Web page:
“If a horse needs an amputation or he’s not going to live, that’s not much of a choice,” began Ric Redden, DVM, founder of the International Equine Podiatry Center and host of the 2003 Bluegrass Laminitis Symposium, in a presentation on Jan. 18. “Horses with catastrophic injury or disease of the lower limb are most often euthanized as there is irreversible vascular, soft tissue, and bone damage. Amputating the limb well above the dysfunctional area and fitting the horse with a prosthesis is a viable option. This is what being a vet is all about–looking at an animal that wants to live and fixing him.”

Selecting a Case

The ideal candidate for amputation is a young horse with catastrophic laceration and/or fracture of the hind limb, where the injury is no more than four weeks old, Redden said. Horses seem to handle hind limb amputation better than fore limb amputation “possibly due to weight distribution and the constant twisting load placed on the front end that is not imposed on the rear limb,” he added.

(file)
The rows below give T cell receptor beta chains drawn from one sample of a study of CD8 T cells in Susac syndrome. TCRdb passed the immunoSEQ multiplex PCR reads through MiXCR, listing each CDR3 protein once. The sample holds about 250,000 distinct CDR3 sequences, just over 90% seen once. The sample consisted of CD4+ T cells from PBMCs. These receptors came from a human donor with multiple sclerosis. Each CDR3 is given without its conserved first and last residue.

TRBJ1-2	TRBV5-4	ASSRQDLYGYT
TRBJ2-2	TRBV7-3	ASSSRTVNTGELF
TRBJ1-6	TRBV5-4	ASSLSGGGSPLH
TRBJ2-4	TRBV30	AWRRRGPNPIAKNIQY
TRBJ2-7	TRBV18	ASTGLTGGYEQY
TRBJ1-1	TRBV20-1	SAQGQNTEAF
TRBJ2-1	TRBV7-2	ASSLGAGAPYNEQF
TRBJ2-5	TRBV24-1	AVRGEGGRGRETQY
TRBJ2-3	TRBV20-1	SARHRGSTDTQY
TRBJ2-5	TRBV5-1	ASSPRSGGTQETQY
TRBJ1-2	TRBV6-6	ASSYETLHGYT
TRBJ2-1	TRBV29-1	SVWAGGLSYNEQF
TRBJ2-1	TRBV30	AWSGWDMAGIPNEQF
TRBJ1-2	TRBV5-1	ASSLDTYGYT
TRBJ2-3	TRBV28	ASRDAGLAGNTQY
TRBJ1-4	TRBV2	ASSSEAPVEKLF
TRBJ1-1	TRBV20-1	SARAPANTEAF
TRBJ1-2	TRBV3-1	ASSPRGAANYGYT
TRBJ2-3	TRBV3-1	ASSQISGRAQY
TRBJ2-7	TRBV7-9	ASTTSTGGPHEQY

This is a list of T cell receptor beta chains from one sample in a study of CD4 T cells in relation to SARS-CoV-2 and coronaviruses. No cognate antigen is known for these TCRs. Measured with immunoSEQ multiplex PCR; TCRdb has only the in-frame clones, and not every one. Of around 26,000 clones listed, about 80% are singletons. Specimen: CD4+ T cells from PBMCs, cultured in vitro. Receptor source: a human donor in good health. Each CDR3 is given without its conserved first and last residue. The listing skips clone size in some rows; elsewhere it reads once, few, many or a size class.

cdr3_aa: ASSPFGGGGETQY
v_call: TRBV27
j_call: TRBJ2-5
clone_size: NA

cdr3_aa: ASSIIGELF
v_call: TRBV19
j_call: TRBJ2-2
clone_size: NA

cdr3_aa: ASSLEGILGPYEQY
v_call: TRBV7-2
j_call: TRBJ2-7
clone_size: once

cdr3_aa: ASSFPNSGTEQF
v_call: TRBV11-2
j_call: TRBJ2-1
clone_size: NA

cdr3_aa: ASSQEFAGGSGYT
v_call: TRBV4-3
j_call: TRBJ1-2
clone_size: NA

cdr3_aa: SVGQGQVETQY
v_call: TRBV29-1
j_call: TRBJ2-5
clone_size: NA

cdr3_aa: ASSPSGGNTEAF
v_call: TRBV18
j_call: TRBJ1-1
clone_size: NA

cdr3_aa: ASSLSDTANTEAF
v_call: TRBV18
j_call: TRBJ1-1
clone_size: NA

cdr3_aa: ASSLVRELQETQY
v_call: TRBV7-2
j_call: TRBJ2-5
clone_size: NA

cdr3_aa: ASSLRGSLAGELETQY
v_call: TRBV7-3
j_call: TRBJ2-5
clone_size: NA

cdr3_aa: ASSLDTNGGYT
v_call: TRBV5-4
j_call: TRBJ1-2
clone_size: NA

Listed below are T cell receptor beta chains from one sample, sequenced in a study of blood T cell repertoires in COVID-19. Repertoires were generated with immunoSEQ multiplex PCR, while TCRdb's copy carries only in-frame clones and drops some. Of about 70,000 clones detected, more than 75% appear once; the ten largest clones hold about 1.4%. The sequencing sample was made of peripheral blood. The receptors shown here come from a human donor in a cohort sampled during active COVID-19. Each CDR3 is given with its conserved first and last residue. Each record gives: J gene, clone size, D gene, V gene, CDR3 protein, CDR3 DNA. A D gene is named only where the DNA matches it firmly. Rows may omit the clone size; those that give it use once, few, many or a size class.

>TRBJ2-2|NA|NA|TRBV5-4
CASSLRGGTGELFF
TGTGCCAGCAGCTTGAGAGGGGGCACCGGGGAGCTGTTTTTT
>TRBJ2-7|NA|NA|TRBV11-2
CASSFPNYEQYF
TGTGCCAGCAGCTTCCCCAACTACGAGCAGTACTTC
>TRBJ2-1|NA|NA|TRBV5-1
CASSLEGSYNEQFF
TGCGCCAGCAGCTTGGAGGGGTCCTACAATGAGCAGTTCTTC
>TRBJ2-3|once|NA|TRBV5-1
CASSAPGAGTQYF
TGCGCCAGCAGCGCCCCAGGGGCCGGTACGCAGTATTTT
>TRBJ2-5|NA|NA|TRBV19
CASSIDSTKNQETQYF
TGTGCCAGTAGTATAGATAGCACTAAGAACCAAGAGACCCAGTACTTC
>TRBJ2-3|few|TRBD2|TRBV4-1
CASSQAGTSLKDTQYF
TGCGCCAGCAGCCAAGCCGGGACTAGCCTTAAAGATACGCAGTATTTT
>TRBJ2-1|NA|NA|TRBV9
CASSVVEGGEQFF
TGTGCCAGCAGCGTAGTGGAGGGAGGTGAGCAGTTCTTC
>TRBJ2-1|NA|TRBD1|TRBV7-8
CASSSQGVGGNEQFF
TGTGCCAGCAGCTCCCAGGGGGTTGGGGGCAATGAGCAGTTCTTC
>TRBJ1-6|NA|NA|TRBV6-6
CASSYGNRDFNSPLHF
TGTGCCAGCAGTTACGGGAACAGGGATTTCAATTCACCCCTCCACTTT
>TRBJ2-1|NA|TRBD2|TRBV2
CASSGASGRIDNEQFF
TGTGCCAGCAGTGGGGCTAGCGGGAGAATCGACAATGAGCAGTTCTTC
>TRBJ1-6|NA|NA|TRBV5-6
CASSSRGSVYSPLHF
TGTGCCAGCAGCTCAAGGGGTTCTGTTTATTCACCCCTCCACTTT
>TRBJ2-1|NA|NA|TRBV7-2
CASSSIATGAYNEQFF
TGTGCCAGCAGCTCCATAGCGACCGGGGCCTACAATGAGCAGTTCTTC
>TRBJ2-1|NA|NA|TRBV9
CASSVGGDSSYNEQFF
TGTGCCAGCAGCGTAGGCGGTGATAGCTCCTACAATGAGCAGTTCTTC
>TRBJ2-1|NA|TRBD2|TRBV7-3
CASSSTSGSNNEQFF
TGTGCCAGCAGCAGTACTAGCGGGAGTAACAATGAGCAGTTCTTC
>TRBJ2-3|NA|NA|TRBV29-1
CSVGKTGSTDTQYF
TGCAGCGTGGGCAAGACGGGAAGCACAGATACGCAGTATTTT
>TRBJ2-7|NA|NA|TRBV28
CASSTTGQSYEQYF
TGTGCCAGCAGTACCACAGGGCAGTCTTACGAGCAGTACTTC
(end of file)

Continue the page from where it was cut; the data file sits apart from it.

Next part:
See an example of a successful amputation case here.

“Individuals presented with only unilateral (one front or hind limb) involvement, without impending signs of contralateral limb (the other front or hind limb) laminitis, have all been successful attempts,” he reported. “Five cases remain productive and happy, with the longest cas